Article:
Monday, 15 November 2010

The Causes Of Male Hair Loss

There are many causes of male hair loss but the most common cause is known as, male pattern baldness. This is a genetic form of hair loss affecting approximately 60% of the male population. Other factors that can lead to baldness in men are the different types of alopecia which include alopecia totalis, alopecia areata and alopecia universalis. Hair loss can also be caused by poor diet and stress and can also occur after serious illness or surgery.

Male Pattern Baldness

Male hair loss, also known as male pattern balding or androgenic alopecia affects most men at some stage in their life. It is a genetic condition, passed down from either one or both parents that leads to the gradual thinning and eventual disappearance of the hair.

A lot of men will accept that over time they will get older and that one day, as a natural part of the ageing process, they will begin to lose their hair. Some men on the other hand, find this part of the ageing process to be extremely distressing and will do whatever they can to halt and even reverse it.

If you are one of these men, there is some encouraging and positive news. Male pattern balding responds well to treatment if it is caught early enough. For the best results and to help you retain as much of your natural hair as possible, it is advisable that you start a course of treatment as soon as you spot the first signs of hair loss. The signs are quite easy to spot, it is just a case of knowing what to look out for;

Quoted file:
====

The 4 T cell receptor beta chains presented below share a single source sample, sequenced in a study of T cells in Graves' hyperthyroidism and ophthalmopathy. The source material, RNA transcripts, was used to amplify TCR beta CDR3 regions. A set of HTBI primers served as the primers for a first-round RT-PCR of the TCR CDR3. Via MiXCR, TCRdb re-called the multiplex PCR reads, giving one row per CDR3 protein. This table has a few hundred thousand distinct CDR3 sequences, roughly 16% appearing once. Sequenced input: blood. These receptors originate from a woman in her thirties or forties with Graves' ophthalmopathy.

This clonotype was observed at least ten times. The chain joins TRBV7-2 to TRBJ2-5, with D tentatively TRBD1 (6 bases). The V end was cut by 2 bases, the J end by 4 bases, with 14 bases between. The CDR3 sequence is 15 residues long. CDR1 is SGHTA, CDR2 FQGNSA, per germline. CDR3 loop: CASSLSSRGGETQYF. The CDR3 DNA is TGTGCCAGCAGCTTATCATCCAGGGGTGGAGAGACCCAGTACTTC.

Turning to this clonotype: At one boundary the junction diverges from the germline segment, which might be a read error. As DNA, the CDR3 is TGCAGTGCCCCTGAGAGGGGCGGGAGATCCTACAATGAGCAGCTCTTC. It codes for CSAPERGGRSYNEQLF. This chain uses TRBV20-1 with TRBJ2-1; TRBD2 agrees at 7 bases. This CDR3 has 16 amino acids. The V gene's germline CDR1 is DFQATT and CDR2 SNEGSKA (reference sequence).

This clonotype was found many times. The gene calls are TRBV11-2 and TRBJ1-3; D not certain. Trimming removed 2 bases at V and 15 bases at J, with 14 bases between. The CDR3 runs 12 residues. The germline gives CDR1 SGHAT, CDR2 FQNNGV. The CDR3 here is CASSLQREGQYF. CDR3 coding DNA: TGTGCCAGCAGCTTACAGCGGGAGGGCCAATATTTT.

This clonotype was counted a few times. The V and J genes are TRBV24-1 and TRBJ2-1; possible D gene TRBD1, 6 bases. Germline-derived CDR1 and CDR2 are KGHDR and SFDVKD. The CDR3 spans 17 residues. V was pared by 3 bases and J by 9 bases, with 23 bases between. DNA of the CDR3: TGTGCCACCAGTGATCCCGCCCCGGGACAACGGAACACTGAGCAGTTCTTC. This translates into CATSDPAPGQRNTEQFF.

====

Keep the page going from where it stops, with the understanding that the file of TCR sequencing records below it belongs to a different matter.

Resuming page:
1.       The hairline recedes
2.       The hair gradually thins in one area of scalp
3.       A bald patch develops
4.       The hairline meets the bald patch
5.       A ring of hair is left to the sides and back of the head
6.       This last ring of hair will gradually disappear

This process can be quite a lengthy one but it will speed up if you have been passed the baldness gene by both parents. Similarly if you smoke, drink heavily, don’t eat well and don’t exercise, this may also quicken the balding.

Stress Related Hair Loss

Stress can cause hair loss in both men and women but often this does not manifest itself until sometime after the stressful situation has passed. This can mean that stress related hair loss can be misdiagnosed.